The latter display an extremely creative use of space. Upper floors are mainly used for storage. The openings between balconies, for example, will be guarded by nets (to prevent people/stuff from falling down), or decorated. Where they are sealed off, people may store other things on the nets – like bicycles. Each „block“ is dedicated to a different type of product. In the „body mall“, hygiene products are sold. Other blocks sell stationery, jewelry, candy, or clothes. One of my favorite „malls“ had a lower level with a wide entrance, possible a cellar previously – creative use indeed.
A lot of buildings are relatively new; you can see Kabul having been rebuilt post-2001. However, that is more true for rich neighbourhoods, like the buildings near Darulaman Road, which also passes by the parliament area. Especially near the mountains, buildings are also quite old and often ruins. On the mountains, I could make out some ruins that looks especially old, almost like forts from a different time; I wish I could find an expert on these (in case you know anyone specialising on Afghan archeology, hook me up!). Similarly, the city center markets are surrounded by ruins, the area seems to have suffered especially badly from the war.
Running through Kabul with a camera outs you as a non-local quite quickly. And that is ignoring things like clothes, body language, speech patterns or generally having a clue of what’s going on. The reactions range from shyness or glaring to excited shouts to take pictures.
This gentleman shouted over the stands to take a picture, which I did; I wish I wasn’t busy looking for a 3 year old at that point, I could have taken a better one.
When taking pictures of a group of money changers, they told me this young man liked his picture being taken, so I did. He approved of it, which I take as quite a compliment!
Generally, shouts of „take a picture!“ would follow me around the market, but it is hard to locate the source, and sometimes, people will be shy. Like this friendly street vendor, cooling his drinks on blocks of ice.
When I asked for a picture, he seemed hesitant. Afterwards, he seemed quite happy with it (but then again, reading people is hard).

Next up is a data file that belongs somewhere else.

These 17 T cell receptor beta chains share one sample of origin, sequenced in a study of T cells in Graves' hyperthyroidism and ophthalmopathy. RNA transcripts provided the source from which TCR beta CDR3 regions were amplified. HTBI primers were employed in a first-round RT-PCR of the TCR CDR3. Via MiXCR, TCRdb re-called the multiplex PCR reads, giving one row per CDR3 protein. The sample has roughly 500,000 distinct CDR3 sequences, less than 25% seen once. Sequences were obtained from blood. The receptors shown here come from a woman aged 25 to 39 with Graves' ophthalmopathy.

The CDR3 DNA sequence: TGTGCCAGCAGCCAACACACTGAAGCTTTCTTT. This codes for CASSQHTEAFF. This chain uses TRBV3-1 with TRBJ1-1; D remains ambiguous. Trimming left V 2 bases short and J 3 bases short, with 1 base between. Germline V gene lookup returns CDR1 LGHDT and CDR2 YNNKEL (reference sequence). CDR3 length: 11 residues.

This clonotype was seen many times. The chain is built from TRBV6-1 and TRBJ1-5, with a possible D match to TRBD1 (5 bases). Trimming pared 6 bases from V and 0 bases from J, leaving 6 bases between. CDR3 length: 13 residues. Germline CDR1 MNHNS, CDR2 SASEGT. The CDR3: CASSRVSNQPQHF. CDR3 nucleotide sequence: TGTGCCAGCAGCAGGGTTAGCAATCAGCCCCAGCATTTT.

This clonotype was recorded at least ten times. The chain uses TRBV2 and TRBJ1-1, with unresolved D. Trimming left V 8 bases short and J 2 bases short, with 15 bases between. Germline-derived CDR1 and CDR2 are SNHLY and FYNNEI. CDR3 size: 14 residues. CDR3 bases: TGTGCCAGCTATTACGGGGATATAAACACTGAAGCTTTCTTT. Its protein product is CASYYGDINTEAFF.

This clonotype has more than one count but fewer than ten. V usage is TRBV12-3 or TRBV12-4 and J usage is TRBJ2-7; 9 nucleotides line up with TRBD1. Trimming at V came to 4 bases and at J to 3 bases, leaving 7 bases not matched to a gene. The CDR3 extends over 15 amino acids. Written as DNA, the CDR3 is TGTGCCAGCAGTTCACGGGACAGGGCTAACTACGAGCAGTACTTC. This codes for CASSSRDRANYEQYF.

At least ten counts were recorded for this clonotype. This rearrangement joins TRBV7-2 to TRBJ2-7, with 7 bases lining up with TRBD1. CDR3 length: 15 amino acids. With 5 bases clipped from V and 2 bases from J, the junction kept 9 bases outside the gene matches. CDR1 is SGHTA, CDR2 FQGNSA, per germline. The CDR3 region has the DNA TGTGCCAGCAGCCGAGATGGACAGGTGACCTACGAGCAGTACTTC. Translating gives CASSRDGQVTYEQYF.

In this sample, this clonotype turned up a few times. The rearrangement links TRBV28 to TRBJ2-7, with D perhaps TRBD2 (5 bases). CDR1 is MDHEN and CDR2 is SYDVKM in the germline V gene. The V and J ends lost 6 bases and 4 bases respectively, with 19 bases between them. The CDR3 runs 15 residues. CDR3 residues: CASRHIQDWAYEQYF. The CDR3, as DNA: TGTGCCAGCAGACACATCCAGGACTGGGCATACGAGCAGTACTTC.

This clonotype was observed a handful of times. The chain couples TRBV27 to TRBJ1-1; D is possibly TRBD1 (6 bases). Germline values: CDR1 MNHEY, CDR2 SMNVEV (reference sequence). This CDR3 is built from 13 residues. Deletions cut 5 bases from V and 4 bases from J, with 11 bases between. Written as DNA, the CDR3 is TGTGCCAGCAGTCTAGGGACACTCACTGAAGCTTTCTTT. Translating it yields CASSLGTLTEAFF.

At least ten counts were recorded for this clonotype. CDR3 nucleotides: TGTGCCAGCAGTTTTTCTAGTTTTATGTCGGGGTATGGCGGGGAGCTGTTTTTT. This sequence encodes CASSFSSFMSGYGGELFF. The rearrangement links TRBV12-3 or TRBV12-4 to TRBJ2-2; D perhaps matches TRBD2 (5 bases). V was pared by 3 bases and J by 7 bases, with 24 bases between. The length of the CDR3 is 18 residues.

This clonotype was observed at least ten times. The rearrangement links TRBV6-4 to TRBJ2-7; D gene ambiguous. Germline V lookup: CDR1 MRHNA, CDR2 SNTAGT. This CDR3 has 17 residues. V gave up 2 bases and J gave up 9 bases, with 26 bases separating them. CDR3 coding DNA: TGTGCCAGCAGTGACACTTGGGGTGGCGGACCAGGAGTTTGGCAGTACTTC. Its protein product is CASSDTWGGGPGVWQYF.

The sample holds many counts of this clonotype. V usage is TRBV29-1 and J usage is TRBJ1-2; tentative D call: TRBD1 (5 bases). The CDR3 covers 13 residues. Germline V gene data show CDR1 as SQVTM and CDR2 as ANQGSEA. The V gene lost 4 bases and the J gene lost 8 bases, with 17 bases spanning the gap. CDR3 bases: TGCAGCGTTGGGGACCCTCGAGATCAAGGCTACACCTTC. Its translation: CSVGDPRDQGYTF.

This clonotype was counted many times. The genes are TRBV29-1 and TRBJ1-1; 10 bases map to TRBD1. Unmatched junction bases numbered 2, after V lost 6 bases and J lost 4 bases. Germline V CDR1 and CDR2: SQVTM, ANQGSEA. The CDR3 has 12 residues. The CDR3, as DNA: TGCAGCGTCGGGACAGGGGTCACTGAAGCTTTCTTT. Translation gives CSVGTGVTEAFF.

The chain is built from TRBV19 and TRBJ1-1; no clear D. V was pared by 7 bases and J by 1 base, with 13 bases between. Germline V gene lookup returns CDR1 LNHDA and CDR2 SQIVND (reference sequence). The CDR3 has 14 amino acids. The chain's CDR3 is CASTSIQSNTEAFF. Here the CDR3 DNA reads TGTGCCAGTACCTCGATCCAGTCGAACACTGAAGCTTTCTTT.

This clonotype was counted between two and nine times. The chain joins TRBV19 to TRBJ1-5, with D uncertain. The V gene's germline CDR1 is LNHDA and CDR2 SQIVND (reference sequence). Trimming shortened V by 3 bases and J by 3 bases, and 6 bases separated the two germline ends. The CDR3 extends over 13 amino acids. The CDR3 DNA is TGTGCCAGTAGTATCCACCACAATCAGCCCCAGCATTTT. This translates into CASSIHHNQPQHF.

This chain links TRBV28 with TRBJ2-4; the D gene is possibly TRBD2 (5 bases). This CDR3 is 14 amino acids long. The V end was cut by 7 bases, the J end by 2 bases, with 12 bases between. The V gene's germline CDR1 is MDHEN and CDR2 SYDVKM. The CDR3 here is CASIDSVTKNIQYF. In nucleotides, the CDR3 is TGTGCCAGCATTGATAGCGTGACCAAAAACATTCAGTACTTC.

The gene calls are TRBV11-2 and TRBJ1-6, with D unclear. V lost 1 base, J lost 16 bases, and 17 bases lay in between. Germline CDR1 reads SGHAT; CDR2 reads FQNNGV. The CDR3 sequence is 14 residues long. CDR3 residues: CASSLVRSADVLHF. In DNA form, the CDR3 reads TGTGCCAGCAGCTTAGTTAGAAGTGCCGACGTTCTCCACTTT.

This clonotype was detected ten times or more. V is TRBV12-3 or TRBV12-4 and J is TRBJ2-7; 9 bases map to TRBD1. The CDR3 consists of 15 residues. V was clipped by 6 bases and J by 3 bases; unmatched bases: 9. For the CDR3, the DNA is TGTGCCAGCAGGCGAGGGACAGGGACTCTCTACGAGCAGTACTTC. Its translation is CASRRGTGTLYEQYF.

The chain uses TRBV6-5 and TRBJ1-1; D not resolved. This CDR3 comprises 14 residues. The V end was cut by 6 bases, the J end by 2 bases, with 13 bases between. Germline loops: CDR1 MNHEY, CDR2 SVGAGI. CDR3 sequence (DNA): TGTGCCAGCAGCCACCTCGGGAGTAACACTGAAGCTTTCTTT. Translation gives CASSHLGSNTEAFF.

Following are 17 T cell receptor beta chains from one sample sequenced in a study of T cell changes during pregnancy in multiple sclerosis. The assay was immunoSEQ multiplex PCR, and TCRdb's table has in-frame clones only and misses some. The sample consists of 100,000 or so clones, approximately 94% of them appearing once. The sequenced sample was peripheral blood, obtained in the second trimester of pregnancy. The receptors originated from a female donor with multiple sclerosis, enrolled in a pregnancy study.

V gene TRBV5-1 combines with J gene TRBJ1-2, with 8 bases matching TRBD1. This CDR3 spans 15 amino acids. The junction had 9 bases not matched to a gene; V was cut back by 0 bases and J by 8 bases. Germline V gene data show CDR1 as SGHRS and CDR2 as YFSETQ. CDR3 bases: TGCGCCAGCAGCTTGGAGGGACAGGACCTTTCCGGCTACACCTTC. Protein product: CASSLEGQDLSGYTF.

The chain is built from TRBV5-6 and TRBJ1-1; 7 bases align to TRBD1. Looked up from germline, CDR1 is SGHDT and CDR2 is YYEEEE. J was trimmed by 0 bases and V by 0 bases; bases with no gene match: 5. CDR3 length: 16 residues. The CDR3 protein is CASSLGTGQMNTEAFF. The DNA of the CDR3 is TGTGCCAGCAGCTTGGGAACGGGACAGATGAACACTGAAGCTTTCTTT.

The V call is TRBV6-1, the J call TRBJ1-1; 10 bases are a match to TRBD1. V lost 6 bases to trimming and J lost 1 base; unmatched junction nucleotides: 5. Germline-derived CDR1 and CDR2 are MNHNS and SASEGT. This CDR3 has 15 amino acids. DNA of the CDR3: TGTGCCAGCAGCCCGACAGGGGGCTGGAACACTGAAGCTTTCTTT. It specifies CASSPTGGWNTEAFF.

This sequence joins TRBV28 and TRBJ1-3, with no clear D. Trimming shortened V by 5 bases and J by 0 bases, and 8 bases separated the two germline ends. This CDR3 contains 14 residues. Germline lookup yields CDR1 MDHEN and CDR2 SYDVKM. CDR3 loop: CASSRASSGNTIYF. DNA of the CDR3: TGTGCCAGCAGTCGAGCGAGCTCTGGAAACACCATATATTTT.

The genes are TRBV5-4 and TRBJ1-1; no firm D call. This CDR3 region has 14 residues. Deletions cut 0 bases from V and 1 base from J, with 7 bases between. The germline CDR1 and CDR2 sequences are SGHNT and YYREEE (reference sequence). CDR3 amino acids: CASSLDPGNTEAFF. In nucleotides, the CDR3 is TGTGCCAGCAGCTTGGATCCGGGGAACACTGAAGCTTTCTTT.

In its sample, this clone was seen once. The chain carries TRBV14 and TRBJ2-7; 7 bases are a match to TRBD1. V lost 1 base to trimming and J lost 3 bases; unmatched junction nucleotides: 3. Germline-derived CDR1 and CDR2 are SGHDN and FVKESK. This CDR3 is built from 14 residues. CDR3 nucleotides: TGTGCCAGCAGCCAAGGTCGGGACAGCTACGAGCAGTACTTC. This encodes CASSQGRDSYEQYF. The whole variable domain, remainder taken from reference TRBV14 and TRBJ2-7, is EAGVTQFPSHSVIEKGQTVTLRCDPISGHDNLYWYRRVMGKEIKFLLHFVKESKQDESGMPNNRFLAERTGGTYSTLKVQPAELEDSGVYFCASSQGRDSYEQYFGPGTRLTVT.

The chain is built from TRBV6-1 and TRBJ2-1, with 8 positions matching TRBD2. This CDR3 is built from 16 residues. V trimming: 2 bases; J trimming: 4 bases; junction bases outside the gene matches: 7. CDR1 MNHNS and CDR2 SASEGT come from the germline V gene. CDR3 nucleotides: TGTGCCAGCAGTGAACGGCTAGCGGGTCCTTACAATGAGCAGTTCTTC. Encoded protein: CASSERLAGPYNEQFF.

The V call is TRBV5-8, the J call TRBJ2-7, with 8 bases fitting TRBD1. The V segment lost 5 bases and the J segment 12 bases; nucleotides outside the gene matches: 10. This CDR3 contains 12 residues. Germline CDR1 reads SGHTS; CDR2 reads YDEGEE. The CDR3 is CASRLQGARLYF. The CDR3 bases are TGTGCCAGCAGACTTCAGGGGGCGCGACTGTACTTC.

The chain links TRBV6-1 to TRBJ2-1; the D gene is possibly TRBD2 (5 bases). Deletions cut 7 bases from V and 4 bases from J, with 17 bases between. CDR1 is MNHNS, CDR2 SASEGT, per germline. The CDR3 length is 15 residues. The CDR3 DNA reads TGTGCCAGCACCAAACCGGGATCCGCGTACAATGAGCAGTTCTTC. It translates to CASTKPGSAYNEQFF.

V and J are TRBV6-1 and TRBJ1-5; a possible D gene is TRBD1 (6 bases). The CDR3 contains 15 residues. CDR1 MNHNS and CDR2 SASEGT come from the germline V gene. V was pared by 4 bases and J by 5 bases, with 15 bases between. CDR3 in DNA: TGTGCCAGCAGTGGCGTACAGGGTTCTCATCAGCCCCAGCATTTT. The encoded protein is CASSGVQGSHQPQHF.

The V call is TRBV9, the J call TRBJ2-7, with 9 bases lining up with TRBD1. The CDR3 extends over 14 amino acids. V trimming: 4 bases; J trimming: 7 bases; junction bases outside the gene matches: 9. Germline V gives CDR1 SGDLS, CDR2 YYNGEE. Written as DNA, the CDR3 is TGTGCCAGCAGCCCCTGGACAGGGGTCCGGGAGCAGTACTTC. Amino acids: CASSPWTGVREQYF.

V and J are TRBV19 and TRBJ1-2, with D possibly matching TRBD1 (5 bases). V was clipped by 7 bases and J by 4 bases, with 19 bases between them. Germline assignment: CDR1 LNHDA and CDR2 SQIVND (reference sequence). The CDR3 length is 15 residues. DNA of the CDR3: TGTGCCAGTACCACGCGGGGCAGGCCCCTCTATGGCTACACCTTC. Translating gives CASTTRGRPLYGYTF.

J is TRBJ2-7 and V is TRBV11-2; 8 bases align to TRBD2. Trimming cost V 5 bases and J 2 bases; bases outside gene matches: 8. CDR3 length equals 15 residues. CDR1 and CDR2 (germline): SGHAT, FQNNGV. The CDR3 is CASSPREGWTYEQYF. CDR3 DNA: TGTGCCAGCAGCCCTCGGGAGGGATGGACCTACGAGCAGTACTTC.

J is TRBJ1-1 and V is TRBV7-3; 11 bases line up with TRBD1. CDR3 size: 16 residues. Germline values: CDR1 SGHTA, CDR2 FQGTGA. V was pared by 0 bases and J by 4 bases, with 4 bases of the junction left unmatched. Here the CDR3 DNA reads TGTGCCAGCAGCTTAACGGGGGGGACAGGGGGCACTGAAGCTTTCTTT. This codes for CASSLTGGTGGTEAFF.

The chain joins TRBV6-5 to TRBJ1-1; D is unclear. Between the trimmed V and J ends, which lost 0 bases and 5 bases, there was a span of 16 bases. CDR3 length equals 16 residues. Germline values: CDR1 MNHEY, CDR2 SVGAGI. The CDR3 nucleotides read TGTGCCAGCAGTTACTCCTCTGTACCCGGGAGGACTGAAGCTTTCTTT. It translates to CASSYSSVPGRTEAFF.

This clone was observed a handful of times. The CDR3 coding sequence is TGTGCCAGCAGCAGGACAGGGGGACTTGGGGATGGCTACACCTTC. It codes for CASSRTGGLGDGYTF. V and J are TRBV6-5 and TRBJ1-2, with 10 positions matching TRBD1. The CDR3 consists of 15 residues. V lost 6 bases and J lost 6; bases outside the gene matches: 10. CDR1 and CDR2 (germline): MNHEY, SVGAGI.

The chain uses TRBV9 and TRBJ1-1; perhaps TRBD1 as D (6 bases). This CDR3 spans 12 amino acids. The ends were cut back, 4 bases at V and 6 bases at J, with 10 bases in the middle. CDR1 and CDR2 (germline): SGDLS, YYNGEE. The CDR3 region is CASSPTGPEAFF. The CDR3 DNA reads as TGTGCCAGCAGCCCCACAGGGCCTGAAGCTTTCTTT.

Markets are not all Kabul has to offer! Qargha is a lake and reservoir near Kabul, where people go to relax. Traffic to and from Qargha is horrible – but apparently, it is not as popular during dawn (which is when we went there) due to security. Rather, people will go there in the morning, ride boats and horses, and relax on the beach. Since boats were gone, and it was getting dark already, we settled for walks at the beach and a swing ride.
Large cities tend to have a vibrant energy, with a vastly growing population expecting a brighter future, and a lot of young people doing things. In Kabul, war and poverty make it easy to overlook this. But if you pay attention, you will find the lives civilian Afghans have carved out for themselves beyond survival. Amusement parks, arcade halls, shopping malls and the zoo provide entertainment for those who can afford it. Those who cannot look for games, like football, in little alleys, or drink tea at cornerstores. Swing riding in Qargha is by not the most expensive entertainment; one ride cost about the same as a can of coke. Getting there is another question, as you’d need a car or bike. But those who got there wouldn’t leave so soon; groups of youths were hanging out even as we left in the night. They didn’t look as happy as the swing riders, though.